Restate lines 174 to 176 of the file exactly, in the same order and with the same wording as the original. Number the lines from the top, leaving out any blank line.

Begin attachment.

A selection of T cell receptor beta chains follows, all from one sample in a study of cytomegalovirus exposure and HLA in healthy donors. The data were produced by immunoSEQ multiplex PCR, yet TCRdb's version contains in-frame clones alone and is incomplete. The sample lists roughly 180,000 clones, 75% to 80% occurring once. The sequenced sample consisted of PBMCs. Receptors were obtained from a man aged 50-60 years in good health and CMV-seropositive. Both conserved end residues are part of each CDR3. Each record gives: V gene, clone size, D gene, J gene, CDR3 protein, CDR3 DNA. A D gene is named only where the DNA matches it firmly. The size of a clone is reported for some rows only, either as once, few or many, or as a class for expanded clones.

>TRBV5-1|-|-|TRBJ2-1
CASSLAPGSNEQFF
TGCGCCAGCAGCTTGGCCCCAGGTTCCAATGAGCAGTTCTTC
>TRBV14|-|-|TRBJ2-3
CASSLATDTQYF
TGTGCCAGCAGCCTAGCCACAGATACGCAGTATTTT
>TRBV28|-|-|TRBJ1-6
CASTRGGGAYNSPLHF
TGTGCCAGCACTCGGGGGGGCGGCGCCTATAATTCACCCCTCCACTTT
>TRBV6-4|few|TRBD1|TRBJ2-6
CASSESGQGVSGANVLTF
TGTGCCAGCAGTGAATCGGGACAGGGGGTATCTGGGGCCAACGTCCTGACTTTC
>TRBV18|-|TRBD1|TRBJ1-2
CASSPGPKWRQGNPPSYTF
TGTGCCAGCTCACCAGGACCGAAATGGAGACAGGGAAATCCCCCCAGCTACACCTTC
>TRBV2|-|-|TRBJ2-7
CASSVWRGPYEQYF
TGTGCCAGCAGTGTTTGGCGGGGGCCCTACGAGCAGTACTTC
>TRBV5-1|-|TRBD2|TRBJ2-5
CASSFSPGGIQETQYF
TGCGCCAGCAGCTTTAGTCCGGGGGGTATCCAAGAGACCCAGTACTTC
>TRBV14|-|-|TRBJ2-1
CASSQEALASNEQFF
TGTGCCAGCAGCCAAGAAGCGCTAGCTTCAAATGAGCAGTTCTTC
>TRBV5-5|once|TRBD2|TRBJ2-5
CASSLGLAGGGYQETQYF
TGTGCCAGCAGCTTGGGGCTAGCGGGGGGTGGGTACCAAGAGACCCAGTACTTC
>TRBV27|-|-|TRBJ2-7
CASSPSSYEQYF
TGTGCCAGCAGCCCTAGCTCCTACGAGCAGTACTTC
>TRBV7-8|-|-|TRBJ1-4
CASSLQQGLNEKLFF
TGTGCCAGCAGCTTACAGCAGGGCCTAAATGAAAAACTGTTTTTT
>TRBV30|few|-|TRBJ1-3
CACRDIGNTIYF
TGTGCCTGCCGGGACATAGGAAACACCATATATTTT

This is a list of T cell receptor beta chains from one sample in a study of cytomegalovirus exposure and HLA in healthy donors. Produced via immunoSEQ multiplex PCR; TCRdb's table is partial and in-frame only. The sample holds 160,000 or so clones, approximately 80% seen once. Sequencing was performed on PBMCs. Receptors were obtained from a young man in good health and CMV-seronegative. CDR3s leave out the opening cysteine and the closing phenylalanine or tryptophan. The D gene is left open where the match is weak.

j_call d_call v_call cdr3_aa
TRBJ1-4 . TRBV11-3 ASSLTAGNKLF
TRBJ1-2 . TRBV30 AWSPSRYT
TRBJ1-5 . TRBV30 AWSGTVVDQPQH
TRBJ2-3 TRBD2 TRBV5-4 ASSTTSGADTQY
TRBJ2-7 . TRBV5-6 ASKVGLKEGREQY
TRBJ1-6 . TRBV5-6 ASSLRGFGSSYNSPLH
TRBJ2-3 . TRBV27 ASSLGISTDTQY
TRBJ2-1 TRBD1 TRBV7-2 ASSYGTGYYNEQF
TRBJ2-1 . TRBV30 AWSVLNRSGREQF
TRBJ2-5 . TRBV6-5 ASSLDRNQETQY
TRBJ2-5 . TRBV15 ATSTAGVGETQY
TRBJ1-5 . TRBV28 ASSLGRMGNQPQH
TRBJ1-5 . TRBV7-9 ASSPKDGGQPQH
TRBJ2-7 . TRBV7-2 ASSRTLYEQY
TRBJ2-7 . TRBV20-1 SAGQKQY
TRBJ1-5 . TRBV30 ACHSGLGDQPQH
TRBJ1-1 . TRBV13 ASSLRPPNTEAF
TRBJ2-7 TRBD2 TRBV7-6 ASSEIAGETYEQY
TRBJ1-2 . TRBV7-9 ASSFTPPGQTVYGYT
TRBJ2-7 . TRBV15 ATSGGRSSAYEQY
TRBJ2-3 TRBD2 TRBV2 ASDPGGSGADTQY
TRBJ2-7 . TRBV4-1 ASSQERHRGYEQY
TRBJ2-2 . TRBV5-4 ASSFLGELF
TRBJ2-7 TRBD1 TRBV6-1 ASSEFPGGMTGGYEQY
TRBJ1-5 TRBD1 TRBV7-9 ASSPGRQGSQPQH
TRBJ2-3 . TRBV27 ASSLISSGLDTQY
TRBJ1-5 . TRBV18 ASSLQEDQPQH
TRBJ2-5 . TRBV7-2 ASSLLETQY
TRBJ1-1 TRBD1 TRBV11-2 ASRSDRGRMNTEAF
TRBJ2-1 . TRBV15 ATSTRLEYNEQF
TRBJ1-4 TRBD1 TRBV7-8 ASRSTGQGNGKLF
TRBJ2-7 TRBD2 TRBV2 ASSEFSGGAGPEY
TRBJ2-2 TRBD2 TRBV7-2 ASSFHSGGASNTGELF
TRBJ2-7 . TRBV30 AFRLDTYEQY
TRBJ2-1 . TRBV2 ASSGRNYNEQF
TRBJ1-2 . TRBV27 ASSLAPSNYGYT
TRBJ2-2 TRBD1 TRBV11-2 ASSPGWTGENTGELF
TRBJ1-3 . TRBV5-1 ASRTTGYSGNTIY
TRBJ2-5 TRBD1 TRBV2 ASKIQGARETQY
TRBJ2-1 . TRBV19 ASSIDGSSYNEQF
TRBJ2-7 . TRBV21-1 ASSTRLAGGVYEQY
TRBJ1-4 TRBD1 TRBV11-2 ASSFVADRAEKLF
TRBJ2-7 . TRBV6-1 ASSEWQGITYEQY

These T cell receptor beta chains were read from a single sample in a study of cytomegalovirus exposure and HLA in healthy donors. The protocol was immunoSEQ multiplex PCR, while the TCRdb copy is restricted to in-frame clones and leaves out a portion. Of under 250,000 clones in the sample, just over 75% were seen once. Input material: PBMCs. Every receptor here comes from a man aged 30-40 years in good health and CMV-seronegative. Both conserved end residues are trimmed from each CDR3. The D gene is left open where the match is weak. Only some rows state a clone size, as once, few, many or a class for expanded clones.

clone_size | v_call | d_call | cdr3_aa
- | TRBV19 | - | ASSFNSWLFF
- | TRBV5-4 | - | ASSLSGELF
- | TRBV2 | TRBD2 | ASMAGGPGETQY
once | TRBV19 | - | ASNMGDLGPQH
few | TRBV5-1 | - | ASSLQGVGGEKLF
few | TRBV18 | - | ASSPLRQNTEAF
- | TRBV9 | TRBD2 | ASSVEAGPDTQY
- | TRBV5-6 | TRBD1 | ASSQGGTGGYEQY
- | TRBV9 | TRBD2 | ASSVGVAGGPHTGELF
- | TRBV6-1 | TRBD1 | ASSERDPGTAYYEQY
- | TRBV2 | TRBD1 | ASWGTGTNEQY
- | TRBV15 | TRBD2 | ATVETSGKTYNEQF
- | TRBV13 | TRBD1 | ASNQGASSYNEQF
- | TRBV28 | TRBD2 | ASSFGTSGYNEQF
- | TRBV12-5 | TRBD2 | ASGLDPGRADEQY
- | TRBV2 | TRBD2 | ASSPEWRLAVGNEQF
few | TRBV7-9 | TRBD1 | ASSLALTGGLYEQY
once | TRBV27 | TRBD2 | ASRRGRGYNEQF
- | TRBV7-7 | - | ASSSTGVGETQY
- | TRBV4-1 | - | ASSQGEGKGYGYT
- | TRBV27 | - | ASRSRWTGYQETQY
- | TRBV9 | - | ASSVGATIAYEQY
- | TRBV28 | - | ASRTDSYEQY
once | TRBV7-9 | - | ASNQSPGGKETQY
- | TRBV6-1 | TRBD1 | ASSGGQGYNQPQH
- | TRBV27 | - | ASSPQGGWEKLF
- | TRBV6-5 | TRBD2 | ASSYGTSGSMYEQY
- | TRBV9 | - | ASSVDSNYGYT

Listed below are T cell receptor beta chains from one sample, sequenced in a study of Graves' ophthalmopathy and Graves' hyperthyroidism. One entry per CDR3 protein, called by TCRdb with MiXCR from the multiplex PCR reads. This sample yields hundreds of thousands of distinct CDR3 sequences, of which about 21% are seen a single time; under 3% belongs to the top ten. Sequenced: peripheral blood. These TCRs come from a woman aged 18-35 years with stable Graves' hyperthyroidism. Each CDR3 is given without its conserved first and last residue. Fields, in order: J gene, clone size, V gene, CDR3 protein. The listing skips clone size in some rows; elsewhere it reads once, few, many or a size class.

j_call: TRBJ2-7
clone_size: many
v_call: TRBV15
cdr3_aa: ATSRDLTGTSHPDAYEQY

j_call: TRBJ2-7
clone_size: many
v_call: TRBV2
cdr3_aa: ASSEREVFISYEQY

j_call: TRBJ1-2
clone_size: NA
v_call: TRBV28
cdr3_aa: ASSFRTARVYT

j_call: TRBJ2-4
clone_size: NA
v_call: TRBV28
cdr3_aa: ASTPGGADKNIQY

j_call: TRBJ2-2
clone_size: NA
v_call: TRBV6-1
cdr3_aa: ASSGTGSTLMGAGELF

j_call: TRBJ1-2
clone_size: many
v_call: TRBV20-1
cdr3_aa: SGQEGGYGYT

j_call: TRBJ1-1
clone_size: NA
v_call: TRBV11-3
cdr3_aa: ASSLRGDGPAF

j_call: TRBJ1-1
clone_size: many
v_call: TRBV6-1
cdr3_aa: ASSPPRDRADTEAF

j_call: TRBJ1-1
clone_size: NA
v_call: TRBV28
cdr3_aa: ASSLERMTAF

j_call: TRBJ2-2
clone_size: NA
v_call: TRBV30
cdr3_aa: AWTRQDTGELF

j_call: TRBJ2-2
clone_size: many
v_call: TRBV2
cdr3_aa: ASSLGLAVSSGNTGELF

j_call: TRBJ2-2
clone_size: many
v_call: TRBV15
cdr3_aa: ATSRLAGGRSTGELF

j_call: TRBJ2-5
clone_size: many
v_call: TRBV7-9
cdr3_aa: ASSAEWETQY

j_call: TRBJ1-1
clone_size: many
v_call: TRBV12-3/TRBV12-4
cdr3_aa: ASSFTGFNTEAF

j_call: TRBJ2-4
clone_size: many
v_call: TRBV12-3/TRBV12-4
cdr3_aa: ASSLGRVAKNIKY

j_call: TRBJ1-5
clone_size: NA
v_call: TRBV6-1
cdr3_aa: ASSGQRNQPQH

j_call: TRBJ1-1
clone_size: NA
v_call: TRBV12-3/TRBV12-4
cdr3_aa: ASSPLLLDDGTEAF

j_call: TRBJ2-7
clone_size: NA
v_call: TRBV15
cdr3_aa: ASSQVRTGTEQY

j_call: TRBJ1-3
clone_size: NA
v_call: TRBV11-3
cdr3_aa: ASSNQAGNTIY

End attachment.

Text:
j_call: TRBJ1-5
clone_size: NA
v_call: TRBV6-1